The following is a response from Bishop Kevin C. Rhoades to remarks made by Pope Francis in the movie, “Francesco,” which have been widely discussed.
FORT WAYNE — A quote about civil unions from Pope Francis included in a brief passage in a new documentary about his pontificate entitled “Francesco” made headlines around the world last week. The Holy Father’s words were mostly applauded by those who support same-sex marriage and criticized by those who oppose same-sex marriage. Many were just confused by the pope’s words in the documentary. Since the Vatican has not yet issued a clarification, I have decided to offer my own interpretation because many of the faithful of our diocese have asked me for an explanation. Perhaps later, or even before this article goes to print, the Holy See will offer a clarification.
These are the words of Pope Francis quoted in the documentary: “Homosexual people have a right to be part of a family. They’re children of God and have a right to a family. Nobody should be thrown out or be made miserable because of it. What we have to create is a civil union law. That way they are legally covered.”
Pope Francis said these words in 2019 during an interview with a Mexican television network. I have learned that the documentary joined together answers of the pope to two different questions in the original interview, which partly explains the confusion. The first question had to do with the integration into the Church of people living in irregular situations. The Holy Father answered by mentioning how homosexual persons should never be rejected or excluded by their own families. That is what Pope Francis was referring to in the first three sentences quoted in the documentary about homosexual persons “having a right to be part of a family, etc.” Basically, they should not be rejected or excluded by their own family or by the Church. Of course, this reflects the teaching of the Church. The Catechism states that persons with same-sex attraction “must be accepted with respect, compassion and sensitivity.” They should always be loved unconditionally.
The last two sentences in the above quote were the pope’s answer to another question in the Mexican television interview, a question about same-sex marriage. The Holy Father responded that “it is an incongruity to speak of homosexual marriage,” and then said, in the snippet shown in the documentary: “What we have to create is a civil union law. That way they are legally covered.”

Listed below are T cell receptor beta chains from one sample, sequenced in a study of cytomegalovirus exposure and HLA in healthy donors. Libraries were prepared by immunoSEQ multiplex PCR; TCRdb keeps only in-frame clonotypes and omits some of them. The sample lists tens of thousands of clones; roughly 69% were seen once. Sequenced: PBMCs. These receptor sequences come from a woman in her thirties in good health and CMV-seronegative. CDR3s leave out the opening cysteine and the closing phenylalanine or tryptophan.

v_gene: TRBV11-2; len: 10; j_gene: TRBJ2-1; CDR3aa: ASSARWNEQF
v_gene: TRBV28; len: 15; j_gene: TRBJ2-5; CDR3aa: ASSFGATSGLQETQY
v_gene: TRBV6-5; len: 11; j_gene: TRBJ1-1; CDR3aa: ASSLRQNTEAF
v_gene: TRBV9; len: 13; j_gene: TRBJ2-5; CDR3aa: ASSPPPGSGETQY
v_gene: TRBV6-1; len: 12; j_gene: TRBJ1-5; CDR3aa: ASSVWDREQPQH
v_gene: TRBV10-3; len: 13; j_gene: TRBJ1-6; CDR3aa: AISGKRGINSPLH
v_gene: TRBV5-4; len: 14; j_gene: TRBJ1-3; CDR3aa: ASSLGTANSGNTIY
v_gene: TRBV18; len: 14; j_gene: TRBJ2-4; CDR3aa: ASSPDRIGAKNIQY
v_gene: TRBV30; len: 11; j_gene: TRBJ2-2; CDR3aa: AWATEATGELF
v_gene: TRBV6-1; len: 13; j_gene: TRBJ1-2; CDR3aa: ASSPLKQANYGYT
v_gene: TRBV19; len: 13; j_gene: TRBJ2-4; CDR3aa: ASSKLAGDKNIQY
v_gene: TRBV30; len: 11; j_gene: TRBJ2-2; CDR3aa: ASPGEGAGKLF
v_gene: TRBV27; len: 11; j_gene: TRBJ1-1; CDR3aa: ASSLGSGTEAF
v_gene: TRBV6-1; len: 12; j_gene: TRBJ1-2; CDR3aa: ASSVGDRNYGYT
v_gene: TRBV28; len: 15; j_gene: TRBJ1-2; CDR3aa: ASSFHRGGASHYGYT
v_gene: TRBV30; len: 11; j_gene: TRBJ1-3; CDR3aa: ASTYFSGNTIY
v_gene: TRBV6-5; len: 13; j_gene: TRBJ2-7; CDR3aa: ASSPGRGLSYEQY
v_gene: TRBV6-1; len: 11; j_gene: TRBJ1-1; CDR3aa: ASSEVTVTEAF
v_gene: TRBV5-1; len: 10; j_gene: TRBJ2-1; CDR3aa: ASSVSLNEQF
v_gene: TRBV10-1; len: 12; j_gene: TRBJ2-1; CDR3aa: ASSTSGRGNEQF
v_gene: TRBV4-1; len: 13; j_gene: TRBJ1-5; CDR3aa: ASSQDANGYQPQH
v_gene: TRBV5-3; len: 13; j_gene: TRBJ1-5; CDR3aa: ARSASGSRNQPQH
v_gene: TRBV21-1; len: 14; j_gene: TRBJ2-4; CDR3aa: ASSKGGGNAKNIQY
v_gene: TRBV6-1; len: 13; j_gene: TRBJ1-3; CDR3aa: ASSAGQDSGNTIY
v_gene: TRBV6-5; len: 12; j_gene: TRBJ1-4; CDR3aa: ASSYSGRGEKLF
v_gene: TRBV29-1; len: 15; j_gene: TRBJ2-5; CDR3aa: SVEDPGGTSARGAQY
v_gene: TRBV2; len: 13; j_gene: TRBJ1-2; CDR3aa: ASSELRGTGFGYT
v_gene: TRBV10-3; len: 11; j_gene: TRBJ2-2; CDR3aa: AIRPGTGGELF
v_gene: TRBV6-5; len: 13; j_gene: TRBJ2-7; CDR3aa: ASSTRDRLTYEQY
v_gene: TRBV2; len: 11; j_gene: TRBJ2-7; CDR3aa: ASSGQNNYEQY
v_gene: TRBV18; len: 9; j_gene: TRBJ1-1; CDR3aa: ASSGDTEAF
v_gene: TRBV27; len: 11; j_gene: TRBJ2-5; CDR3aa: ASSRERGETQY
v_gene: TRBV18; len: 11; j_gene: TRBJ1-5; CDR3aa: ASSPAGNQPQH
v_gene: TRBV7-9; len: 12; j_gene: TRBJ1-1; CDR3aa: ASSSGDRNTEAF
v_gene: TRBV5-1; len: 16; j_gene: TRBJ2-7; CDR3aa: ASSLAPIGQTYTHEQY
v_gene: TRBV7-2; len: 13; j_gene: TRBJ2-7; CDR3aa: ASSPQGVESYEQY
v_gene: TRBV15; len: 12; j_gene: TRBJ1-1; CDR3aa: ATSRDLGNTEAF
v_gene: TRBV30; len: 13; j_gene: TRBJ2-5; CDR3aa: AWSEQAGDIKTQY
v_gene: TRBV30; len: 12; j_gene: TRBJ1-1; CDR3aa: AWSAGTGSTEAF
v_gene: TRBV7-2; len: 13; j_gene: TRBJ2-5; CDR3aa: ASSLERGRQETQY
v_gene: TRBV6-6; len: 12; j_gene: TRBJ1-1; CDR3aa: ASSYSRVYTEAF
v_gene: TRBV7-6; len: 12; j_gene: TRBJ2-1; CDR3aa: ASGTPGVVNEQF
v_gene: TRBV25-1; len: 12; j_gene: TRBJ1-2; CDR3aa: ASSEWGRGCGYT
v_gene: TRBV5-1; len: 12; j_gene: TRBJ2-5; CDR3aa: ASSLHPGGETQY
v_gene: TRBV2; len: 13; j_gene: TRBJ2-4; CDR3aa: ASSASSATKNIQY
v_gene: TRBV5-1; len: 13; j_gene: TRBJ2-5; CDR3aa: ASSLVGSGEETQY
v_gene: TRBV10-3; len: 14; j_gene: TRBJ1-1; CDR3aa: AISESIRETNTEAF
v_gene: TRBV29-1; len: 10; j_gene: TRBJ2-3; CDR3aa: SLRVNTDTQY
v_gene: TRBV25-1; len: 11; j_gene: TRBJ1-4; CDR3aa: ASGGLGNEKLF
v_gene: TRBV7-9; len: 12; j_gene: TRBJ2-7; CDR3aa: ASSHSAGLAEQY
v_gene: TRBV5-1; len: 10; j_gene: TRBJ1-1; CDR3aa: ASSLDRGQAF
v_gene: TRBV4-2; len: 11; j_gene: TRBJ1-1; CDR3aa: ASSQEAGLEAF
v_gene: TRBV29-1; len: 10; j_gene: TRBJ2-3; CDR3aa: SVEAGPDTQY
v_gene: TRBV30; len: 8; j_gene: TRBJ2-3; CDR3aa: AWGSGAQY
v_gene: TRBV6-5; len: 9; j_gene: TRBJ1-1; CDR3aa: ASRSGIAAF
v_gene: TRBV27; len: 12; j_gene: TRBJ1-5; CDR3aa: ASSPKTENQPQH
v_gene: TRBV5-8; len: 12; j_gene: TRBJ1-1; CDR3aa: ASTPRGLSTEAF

It is important to note that Pope Francis has always opposed same-sex marriage. As archbishop of Buenos Aires, he spoke strongly against a proposal to legalize same-sex marriage in Argentina. He spoke of same-sex marriage as an “anti-value and an anthropological regression.” As pope, he has many times spoken of marriage as the union of man and woman. In his apostolic exhortation, Amoris Laetitiae, he wrote: “There are absolutely no grounds for considering homosexual unions to be in any way similar or even remotely analogous to God’s plan for marriage and family.”
Pope Francis has also been very clear that children have a right to a mother and a father. He wrote the following in Amoris Laetitia: “Every child has a right to receive love from a mother and a father; both are necessary for a child’s integral and harmonious development… Respecting a child’s dignity means affirming his or her need and natural right to have a mother and a father.”
But what about civil unions for homosexual couples? When he spoke out against same-sex marriage in Argentina, Pope Francis did not speak out against civil unions for same-sex couples. As pope, he said the following in a newspaper interview in 2014: “Marriage is between a man and a woman. Secular states want to justify civil unions to regulate different situations of cohabitation, pushed by the demand to regulate economic aspects between persons, such as ensuring health care. It is about pacts of cohabitating of various natures, of which I wouldn’t know how to list the different ways. One needs to see the different cases and evaluate them in their variety.”
It seems that Pope Francis is open to some kind of civil union or civil “living together” (the word he used in Spanish is “convivencia,” not “union”) for cohabitating adults. Perhaps he has in mind something different from the homosexual civil unions criticized in the 2003 document from the Vatican Congregation for the Doctrine of the Faith. Perhaps Pope Francis is in favor of a civil arrangement that gives certain benefits to two people who live together and share domestic responsibilities. This would not be based on a presumed sexual relationship nor be giving legal recognition to homosexual unions per se. It would just be giving some civil protections and benefits (e.g. hospital visitation rights, health care insurance benefits, social security survivor benefits) to two adults living together and dependent on each other. This could include two elderly siblings or two friends living together. It would not be the recognition of such a relationship as equivalent to marriage. In fact, Pope Francis wrote in Amoris Laetitia that “de facto or same-sex unions may not simply be equated with marriage.”
I am still hoping that we receive a clarification from Pope Francis or from the Vatican regarding the quote in the Italian documentary “Francesco” about civil unions. Everyone should be clear that there has been no change in Church teaching about marriage or about homosexuality. The teaching of the Catechism has not been changed and the directives of the 2003 Instruction from the Congregation for the Doctrine of the Faith remain in effect. Besides, the Holy Father does not exercise his official teaching office or change Church directives through television interviews.
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